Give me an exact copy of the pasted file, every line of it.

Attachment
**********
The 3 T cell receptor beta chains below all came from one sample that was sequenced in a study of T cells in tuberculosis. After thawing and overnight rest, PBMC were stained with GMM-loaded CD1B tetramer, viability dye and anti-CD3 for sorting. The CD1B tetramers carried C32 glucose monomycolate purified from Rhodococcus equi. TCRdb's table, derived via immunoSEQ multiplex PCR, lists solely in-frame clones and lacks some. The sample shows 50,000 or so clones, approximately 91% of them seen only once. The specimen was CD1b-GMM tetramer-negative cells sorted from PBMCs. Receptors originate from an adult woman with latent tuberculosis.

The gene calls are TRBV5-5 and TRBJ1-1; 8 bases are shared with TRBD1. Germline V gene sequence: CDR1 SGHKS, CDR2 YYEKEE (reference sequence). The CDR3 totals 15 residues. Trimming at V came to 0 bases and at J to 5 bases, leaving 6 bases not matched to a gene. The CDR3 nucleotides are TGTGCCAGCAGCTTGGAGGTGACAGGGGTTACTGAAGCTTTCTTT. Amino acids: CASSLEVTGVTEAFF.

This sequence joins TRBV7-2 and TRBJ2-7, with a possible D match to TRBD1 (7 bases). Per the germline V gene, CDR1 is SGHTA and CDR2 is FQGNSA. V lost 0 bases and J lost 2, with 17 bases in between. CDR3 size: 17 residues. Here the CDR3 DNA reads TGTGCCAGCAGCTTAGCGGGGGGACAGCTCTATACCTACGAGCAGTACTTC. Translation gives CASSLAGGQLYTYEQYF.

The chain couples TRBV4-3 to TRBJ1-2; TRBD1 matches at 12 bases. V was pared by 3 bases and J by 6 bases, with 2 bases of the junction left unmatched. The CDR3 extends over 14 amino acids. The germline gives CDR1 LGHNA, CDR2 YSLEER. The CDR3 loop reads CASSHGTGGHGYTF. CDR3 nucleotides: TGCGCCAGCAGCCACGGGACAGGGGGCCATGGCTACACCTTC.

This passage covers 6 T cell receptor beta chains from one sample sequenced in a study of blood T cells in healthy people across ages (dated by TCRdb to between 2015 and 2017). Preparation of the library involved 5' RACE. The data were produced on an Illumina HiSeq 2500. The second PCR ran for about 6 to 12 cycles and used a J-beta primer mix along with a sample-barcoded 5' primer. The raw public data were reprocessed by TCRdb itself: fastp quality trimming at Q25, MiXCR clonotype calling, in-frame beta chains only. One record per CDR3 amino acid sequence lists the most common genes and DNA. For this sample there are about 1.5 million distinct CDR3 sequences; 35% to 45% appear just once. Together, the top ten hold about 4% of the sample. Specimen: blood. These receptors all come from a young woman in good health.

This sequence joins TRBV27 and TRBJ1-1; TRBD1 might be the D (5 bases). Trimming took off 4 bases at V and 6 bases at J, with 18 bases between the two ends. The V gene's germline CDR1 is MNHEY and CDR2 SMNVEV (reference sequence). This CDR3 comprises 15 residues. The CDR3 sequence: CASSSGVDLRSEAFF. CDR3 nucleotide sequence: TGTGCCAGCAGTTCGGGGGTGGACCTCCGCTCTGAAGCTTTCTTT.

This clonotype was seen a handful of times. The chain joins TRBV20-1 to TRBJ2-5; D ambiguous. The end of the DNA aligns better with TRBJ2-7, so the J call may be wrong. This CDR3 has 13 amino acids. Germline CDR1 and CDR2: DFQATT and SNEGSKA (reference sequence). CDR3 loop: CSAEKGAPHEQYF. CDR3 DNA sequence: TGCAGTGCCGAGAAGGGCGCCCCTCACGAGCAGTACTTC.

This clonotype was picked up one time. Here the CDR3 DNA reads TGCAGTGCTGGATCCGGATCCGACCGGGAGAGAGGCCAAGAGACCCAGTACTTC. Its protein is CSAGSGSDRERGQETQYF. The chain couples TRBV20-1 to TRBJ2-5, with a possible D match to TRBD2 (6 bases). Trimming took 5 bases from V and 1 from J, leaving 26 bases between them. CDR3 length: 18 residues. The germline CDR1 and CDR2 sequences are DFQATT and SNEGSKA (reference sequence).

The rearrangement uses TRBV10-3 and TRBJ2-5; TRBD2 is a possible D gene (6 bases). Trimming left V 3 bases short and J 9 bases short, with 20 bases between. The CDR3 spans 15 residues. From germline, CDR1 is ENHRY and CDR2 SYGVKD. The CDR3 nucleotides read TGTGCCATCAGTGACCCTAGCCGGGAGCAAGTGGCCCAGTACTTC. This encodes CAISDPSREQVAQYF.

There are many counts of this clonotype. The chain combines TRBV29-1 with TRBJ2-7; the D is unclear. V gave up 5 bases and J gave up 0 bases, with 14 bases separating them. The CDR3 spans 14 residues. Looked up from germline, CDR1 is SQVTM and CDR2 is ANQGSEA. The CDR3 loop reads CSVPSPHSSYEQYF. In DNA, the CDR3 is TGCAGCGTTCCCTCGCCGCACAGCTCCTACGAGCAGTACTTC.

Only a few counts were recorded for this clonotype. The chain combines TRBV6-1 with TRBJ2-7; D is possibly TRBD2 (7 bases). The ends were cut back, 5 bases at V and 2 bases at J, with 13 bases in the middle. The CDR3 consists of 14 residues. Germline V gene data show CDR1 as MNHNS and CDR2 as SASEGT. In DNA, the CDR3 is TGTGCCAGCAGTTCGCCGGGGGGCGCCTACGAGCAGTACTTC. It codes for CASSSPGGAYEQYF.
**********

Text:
The 3 T cell receptor beta chains below all came from one sample that was sequenced in a study of T cells in tuberculosis. After thawing and overnight rest, PBMC were stained with GMM-loaded CD1B tetramer, viability dye and anti-CD3 for sorting. The CD1B tetramers carried C32 glucose monomycolate purified from Rhodococcus equi. TCRdb's table, derived via immunoSEQ multiplex PCR, lists solely in-frame clones and lacks some. The sample shows 50,000 or so clones, approximately 91% of them seen only once. The specimen was CD1b-GMM tetramer-negative cells sorted from PBMCs. Receptors originate from an adult woman with latent tuberculosis.

The gene calls are TRBV5-5 and TRBJ1-1; 8 bases are shared with TRBD1. Germline V gene sequence: CDR1 SGHKS, CDR2 YYEKEE (reference sequence). The CDR3 totals 15 residues. Trimming at V came to 0 bases and at J to 5 bases, leaving 6 bases not matched to a gene. The CDR3 nucleotides are TGTGCCAGCAGCTTGGAGGTGACAGGGGTTACTGAAGCTTTCTTT. Amino acids: CASSLEVTGVTEAFF.

This sequence joins TRBV7-2 and TRBJ2-7, with a possible D match to TRBD1 (7 bases). Per the germline V gene, CDR1 is SGHTA and CDR2 is FQGNSA. V lost 0 bases and J lost 2, with 17 bases in between. CDR3 size: 17 residues. Here the CDR3 DNA reads TGTGCCAGCAGCTTAGCGGGGGGACAGCTCTATACCTACGAGCAGTACTTC. Translation gives CASSLAGGQLYTYEQYF.

The chain couples TRBV4-3 to TRBJ1-2; TRBD1 matches at 12 bases. V was pared by 3 bases and J by 6 bases, with 2 bases of the junction left unmatched. The CDR3 extends over 14 amino acids. The germline gives CDR1 LGHNA, CDR2 YSLEER. The CDR3 loop reads CASSHGTGGHGYTF. CDR3 nucleotides: TGCGCCAGCAGCCACGGGACAGGGGGCCATGGCTACACCTTC.

This passage covers 6 T cell receptor beta chains from one sample sequenced in a study of blood T cells in healthy people across ages (dated by TCRdb to between 2015 and 2017). Preparation of the library involved 5' RACE. The data were produced on an Illumina HiSeq 2500. The second PCR ran for about 6 to 12 cycles and used a J-beta primer mix along with a sample-barcoded 5' primer. The raw public data were reprocessed by TCRdb itself: fastp quality trimming at Q25, MiXCR clonotype calling, in-frame beta chains only. One record per CDR3 amino acid sequence lists the most common genes and DNA. For this sample there are about 1.5 million distinct CDR3 sequences; 35% to 45% appear just once. Together, the top ten hold about 4% of the sample. Specimen: blood. These receptors all come from a young woman in good health.

This sequence joins TRBV27 and TRBJ1-1; TRBD1 might be the D (5 bases). Trimming took off 4 bases at V and 6 bases at J, with 18 bases between the two ends. The V gene's germline CDR1 is MNHEY and CDR2 SMNVEV (reference sequence). This CDR3 comprises 15 residues. The CDR3 sequence: CASSSGVDLRSEAFF. CDR3 nucleotide sequence: TGTGCCAGCAGTTCGGGGGTGGACCTCCGCTCTGAAGCTTTCTTT.

This clonotype was seen a handful of times. The chain joins TRBV20-1 to TRBJ2-5; D ambiguous. The end of the DNA aligns better with TRBJ2-7, so the J call may be wrong. This CDR3 has 13 amino acids. Germline CDR1 and CDR2: DFQATT and SNEGSKA (reference sequence). CDR3 loop: CSAEKGAPHEQYF. CDR3 DNA sequence: TGCAGTGCCGAGAAGGGCGCCCCTCACGAGCAGTACTTC.

This clonotype was picked up one time. Here the CDR3 DNA reads TGCAGTGCTGGATCCGGATCCGACCGGGAGAGAGGCCAAGAGACCCAGTACTTC. Its protein is CSAGSGSDRERGQETQYF. The chain couples TRBV20-1 to TRBJ2-5, with a possible D match to TRBD2 (6 bases). Trimming took 5 bases from V and 1 from J, leaving 26 bases between them. CDR3 length: 18 residues. The germline CDR1 and CDR2 sequences are DFQATT and SNEGSKA (reference sequence).

The rearrangement uses TRBV10-3 and TRBJ2-5; TRBD2 is a possible D gene (6 bases). Trimming left V 3 bases short and J 9 bases short, with 20 bases between. The CDR3 spans 15 residues. From germline, CDR1 is ENHRY and CDR2 SYGVKD. The CDR3 nucleotides read TGTGCCATCAGTGACCCTAGCCGGGAGCAAGTGGCCCAGTACTTC. This encodes CAISDPSREQVAQYF.

There are many counts of this clonotype. The chain combines TRBV29-1 with TRBJ2-7; the D is unclear. V gave up 5 bases and J gave up 0 bases, with 14 bases separating them. The CDR3 spans 14 residues. Looked up from germline, CDR1 is SQVTM and CDR2 is ANQGSEA. The CDR3 loop reads CSVPSPHSSYEQYF. In DNA, the CDR3 is TGCAGCGTTCCCTCGCCGCACAGCTCCTACGAGCAGTACTTC.

Only a few counts were recorded for this clonotype. The chain combines TRBV6-1 with TRBJ2-7; D is possibly TRBD2 (7 bases). The ends were cut back, 5 bases at V and 2 bases at J, with 13 bases in the middle. The CDR3 consists of 14 residues. Germline V gene data show CDR1 as MNHNS and CDR2 as SASEGT. In DNA, the CDR3 is TGTGCCAGCAGTTCGCCGGGGGGCGCCTACGAGCAGTACTTC. It codes for CASSSPGGAYEQYF.